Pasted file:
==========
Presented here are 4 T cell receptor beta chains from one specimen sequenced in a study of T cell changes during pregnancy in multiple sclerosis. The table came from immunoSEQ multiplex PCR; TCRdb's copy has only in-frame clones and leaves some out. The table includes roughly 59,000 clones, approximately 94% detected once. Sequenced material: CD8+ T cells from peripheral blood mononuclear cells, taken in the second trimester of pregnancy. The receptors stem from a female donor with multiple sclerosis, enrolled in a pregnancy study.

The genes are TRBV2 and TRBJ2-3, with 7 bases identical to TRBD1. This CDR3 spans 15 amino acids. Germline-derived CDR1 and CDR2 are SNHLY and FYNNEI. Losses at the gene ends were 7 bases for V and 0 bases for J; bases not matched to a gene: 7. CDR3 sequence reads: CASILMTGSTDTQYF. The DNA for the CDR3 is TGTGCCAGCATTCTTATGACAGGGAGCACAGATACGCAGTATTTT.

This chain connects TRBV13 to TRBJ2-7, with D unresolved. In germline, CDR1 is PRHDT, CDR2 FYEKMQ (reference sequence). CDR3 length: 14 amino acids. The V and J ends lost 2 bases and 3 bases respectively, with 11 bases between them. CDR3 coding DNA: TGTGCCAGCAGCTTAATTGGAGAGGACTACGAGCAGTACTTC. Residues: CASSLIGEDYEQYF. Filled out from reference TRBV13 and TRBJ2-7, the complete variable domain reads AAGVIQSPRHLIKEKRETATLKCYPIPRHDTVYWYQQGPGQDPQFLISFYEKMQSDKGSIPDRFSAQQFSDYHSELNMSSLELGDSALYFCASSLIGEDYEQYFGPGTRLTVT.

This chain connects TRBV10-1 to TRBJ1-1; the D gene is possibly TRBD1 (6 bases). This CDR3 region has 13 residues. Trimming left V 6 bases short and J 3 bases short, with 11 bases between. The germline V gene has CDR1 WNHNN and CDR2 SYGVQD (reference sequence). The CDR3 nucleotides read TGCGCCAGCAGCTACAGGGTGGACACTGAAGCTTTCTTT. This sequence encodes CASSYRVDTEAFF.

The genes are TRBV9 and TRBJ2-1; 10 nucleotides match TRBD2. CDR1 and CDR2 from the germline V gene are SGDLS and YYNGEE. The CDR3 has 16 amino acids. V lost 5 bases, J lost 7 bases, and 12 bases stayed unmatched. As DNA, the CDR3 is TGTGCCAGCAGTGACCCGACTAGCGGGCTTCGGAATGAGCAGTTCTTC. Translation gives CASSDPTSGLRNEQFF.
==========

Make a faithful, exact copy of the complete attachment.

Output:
Presented here are 4 T cell receptor beta chains from one specimen sequenced in a study of T cell changes during pregnancy in multiple sclerosis. The table came from immunoSEQ multiplex PCR; TCRdb's copy has only in-frame clones and leaves some out. The table includes roughly 59,000 clones, approximately 94% detected once. Sequenced material: CD8+ T cells from peripheral blood mononuclear cells, taken in the second trimester of pregnancy. The receptors stem from a female donor with multiple sclerosis, enrolled in a pregnancy study.

The genes are TRBV2 and TRBJ2-3, with 7 bases identical to TRBD1. This CDR3 spans 15 amino acids. Germline-derived CDR1 and CDR2 are SNHLY and FYNNEI. Losses at the gene ends were 7 bases for V and 0 bases for J; bases not matched to a gene: 7. CDR3 sequence reads: CASILMTGSTDTQYF. The DNA for the CDR3 is TGTGCCAGCATTCTTATGACAGGGAGCACAGATACGCAGTATTTT.

This chain connects TRBV13 to TRBJ2-7, with D unresolved. In germline, CDR1 is PRHDT, CDR2 FYEKMQ (reference sequence). CDR3 length: 14 amino acids. The V and J ends lost 2 bases and 3 bases respectively, with 11 bases between them. CDR3 coding DNA: TGTGCCAGCAGCTTAATTGGAGAGGACTACGAGCAGTACTTC. Residues: CASSLIGEDYEQYF. Filled out from reference TRBV13 and TRBJ2-7, the complete variable domain reads AAGVIQSPRHLIKEKRETATLKCYPIPRHDTVYWYQQGPGQDPQFLISFYEKMQSDKGSIPDRFSAQQFSDYHSELNMSSLELGDSALYFCASSLIGEDYEQYFGPGTRLTVT.

This chain connects TRBV10-1 to TRBJ1-1; the D gene is possibly TRBD1 (6 bases). This CDR3 region has 13 residues. Trimming left V 6 bases short and J 3 bases short, with 11 bases between. The germline V gene has CDR1 WNHNN and CDR2 SYGVQD (reference sequence). The CDR3 nucleotides read TGCGCCAGCAGCTACAGGGTGGACACTGAAGCTTTCTTT. This sequence encodes CASSYRVDTEAFF.

The genes are TRBV9 and TRBJ2-1; 10 nucleotides match TRBD2. CDR1 and CDR2 from the germline V gene are SGDLS and YYNGEE. The CDR3 has 16 amino acids. V lost 5 bases, J lost 7 bases, and 12 bases stayed unmatched. As DNA, the CDR3 is TGTGCCAGCAGTGACCCGACTAGCGGGCTTCGGAATGAGCAGTTCTTC. Translation gives CASSDPTSGLRNEQFF.